While sitting in a waiting room today, I flipped through their copy of Redbook and found this trenchcoat with a clever feminization through the collar ruffle:
This jacket’s uneven hem works great with this length of skirt, though they probably should have told the model they were starting to shoot:
The magazine also had this ad–why is this man shaving his palms??
I couldn’t resist getting a shot of this:
This has got to be the worst selection of toys I’ve ever seen in a waiting room. It’s a torn-up basket with some toy broken furniture. I can’t tell if the coffee maker was originally designed to be a toy or whether it’s a real single-use coffee maker that hasn’t been washed and is missing part of a lid.
Weeeooh, I look just Buddy Holly.
Oh, oh, and you’re Mary Tyler Moore.
I don’t care what they say about us anyway. I don’t care about that.
. . . wait, that song IS about cats!
When I look at fashion sites or cut up old magazines, I often get ideas for some sort of pocket detail or a clever use of buttons, or just inspiration like “hey, that chiffon skirt looks great blowing in the wind . . . oh yeah, I like chiffon!” But there is also a lot of crap out there.
It just occurred to me that I have posted two complaints about fashion in fairly rapid succession. So that I don’t wind up looking like a grouch or a bully or Joan Rivers, I thought I’d go in search of some inspiring fashion.
Here is a lovely grey, double-breasted pea coat, similar to what I was envisioning for D.’s winter coat when I finally get a chance to make it–though I’m debating a Nehru or Nehru-like collar and/or a hood.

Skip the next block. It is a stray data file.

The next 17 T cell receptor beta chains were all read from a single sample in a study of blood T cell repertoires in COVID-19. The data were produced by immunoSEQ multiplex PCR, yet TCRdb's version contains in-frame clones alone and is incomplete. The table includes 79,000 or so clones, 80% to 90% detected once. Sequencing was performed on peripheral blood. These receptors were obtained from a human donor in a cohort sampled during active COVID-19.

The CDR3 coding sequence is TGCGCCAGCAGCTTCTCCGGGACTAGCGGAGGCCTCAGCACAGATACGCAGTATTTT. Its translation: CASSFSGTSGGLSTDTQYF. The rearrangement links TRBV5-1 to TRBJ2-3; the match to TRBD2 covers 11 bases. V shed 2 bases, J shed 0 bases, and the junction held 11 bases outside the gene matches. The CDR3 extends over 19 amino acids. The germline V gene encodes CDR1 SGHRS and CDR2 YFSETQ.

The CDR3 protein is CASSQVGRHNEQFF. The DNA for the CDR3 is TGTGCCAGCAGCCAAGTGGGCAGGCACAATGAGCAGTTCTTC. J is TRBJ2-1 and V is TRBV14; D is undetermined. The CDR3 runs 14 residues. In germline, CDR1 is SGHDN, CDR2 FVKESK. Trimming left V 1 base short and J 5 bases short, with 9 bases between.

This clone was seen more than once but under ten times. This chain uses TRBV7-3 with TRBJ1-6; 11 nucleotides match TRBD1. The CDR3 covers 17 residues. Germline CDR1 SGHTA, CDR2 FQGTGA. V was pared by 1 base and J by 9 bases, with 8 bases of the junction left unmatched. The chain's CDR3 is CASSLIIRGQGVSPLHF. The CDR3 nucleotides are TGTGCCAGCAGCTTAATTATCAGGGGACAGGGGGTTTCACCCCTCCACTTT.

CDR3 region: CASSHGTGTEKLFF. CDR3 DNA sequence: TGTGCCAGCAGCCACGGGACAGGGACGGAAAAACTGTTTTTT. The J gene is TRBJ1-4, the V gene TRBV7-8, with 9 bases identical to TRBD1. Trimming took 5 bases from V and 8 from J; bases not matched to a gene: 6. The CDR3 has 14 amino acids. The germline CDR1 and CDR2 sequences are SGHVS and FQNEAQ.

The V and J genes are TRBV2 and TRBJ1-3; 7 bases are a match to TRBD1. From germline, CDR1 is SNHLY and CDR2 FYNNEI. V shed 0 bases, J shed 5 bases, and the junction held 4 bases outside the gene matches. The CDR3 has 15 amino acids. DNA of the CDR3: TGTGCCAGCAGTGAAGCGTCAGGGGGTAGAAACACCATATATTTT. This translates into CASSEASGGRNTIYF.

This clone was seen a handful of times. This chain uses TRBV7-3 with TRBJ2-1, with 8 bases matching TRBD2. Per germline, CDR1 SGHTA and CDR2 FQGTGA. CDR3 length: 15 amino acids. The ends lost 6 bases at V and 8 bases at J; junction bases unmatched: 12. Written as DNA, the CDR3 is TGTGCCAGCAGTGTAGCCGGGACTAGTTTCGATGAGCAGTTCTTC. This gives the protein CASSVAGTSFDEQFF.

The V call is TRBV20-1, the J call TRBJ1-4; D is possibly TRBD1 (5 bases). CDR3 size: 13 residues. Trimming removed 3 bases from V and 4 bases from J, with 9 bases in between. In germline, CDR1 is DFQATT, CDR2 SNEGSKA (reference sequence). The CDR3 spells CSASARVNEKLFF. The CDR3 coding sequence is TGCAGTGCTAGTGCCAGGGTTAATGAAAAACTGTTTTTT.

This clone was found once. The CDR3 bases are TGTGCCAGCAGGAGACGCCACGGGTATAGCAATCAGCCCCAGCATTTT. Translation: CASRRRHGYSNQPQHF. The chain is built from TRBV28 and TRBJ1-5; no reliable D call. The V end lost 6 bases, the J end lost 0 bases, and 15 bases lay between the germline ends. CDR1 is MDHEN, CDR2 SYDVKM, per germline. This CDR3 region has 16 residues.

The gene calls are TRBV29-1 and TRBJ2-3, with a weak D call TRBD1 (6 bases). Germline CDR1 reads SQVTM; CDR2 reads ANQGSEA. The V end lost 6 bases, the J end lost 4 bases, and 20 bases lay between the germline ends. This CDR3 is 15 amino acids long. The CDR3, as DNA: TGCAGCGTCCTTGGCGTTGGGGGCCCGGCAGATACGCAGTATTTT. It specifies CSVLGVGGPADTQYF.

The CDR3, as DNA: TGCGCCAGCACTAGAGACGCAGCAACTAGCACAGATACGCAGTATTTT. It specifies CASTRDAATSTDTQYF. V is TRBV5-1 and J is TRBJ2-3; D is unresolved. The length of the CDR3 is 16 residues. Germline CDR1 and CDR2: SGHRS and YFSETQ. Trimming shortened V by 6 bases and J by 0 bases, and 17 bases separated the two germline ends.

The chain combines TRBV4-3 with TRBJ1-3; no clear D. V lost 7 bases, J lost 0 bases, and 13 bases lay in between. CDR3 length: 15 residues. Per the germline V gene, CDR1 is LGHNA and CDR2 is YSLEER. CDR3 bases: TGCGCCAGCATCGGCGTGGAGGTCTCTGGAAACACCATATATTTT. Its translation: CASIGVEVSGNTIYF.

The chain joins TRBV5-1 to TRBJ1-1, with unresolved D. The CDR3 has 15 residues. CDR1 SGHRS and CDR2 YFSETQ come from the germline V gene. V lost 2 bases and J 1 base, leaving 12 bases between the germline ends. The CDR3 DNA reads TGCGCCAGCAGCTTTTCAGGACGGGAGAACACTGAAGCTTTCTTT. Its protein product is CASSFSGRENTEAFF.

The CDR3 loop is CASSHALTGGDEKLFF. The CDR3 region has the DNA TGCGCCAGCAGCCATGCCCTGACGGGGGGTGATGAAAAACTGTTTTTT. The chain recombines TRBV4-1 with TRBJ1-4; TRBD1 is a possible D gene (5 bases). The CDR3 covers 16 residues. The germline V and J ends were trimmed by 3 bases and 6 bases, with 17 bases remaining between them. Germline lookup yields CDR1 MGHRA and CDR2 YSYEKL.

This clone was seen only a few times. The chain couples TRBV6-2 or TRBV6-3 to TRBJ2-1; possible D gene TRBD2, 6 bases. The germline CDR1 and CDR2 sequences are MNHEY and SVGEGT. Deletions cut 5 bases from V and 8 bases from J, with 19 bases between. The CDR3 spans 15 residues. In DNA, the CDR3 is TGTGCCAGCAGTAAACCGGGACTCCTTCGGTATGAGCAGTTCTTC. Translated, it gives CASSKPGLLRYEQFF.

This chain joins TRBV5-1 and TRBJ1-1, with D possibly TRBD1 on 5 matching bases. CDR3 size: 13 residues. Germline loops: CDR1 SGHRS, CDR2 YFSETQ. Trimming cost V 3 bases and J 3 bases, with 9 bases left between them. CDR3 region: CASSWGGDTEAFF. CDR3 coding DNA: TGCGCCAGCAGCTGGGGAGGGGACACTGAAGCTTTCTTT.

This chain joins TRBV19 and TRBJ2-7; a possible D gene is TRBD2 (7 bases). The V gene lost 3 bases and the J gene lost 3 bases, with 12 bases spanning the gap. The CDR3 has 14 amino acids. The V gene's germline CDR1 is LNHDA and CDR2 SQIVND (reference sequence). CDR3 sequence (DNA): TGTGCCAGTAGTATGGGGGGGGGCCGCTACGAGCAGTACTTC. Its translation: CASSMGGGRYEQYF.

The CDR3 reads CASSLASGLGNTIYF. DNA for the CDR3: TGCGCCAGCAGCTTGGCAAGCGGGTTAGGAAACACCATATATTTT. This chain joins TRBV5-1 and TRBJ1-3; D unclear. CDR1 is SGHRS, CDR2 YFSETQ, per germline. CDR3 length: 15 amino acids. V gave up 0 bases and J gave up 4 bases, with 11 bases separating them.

When I’m bored or waiting for someone and have just finished reading my mail and signed out, I flip through the yahoo articles. A headline of “tacky dress” caught my eye.
The problem the author had was that her belly button ring showed. I have no problem with cutouts to display tattoos or jewelry (as long as it’s not nipple rings), but it just doesn’t flow well that there’s already a gem there, AND there’s a belly ring competing for that diamond. Plus, the bellybutton ring apparently only showed when she moved, which is sloppy and obviously accidental. One of the first rules of creative design in EVERY field is to make sure it’s apparent that it’s on purpose.
I have a novel I’m working on about which an agent said, “I can’t tell if it’s the character who is awkward and uncertain or if it’s the writing.” It’s supposed to be the character, a nerdy homebody who is drawn out of his shell just a little bit by the end of the intentionally low-curved story arc. If that’s not apparent, I’m not doing my job as a writer and it does need a rewrite.
My biggest problem with this dress, however, is that the designer used unsupported charmeuse for a bodice that needs complete stabilization. These cutouts look sloppy. They look like fashion undergrads at the Art Institute trying to demonstrate that they took and understood the pattern-making class. I freaking hate bubbling along charmeuse seams. I’m aware that it’s nearly impossible to sew on that stuff without some bubbling, but this bodice is just covered with it; it looks like projects I’ve thrown away in failure.